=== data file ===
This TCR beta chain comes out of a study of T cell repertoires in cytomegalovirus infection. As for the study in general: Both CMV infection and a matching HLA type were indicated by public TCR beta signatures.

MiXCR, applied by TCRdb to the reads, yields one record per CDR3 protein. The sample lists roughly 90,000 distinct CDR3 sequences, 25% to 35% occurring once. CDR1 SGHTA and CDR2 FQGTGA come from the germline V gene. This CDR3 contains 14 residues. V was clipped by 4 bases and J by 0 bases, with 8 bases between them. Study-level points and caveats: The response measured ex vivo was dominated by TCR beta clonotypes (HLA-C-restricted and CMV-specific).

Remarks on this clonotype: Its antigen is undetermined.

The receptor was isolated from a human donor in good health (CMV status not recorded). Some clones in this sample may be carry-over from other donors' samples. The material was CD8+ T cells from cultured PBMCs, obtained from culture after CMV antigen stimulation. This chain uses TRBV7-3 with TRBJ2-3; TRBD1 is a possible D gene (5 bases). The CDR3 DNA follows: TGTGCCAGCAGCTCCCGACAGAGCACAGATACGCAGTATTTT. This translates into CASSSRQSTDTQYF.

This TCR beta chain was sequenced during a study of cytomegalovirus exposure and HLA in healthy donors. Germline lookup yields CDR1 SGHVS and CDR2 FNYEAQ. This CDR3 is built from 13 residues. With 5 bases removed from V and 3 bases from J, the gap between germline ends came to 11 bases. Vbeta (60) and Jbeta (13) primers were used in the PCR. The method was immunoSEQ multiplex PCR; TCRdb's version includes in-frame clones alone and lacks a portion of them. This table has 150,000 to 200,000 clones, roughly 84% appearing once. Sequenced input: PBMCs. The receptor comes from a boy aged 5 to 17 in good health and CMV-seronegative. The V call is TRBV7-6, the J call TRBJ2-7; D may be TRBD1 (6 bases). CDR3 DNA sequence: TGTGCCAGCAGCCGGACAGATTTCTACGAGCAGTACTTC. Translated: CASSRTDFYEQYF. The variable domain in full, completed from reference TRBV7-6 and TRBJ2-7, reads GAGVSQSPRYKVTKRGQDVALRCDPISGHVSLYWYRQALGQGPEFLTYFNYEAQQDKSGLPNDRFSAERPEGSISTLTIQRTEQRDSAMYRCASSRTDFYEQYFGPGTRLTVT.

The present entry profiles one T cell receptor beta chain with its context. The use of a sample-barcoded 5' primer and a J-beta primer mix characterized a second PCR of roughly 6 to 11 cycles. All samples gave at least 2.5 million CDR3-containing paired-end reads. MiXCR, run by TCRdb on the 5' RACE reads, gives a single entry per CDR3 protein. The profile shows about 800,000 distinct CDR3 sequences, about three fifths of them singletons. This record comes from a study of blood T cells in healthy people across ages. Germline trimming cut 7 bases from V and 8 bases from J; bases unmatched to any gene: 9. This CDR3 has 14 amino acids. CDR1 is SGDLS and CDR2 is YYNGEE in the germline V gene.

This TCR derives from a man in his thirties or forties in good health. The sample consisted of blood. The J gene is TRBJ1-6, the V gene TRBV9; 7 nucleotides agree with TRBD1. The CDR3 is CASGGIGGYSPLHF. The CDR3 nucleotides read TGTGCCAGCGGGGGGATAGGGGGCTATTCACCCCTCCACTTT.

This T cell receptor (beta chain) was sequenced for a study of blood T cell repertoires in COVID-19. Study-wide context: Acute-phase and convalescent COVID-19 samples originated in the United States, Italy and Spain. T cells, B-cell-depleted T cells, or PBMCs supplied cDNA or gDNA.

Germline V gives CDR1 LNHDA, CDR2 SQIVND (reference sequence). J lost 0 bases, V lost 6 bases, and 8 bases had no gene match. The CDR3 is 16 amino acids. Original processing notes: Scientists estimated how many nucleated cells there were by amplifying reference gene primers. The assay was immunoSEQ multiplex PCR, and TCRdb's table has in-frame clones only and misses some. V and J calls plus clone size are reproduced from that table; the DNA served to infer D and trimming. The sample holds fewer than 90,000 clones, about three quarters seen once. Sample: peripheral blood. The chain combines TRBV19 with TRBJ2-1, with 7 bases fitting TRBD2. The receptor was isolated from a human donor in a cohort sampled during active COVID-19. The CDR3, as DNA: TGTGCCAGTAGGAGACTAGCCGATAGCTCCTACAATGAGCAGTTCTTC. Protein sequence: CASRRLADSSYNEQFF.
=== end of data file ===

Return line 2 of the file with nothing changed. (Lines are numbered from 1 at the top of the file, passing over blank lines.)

MiXCR, applied by TCRdb to the reads, yields one record per CDR3 protein. The sample lists roughly 90,000 distinct CDR3 sequences, 25% to 35% occurring once. CDR1 SGHTA and CDR2 FQGTGA come from the germline V gene. This CDR3 contains 14 residues. V was clipped by 4 bases and J by 0 bases, with 8 bases between them. Study-level points and caveats: The response measured ex vivo was dominated by TCR beta clonotypes (HLA-C-restricted and CMV-specific).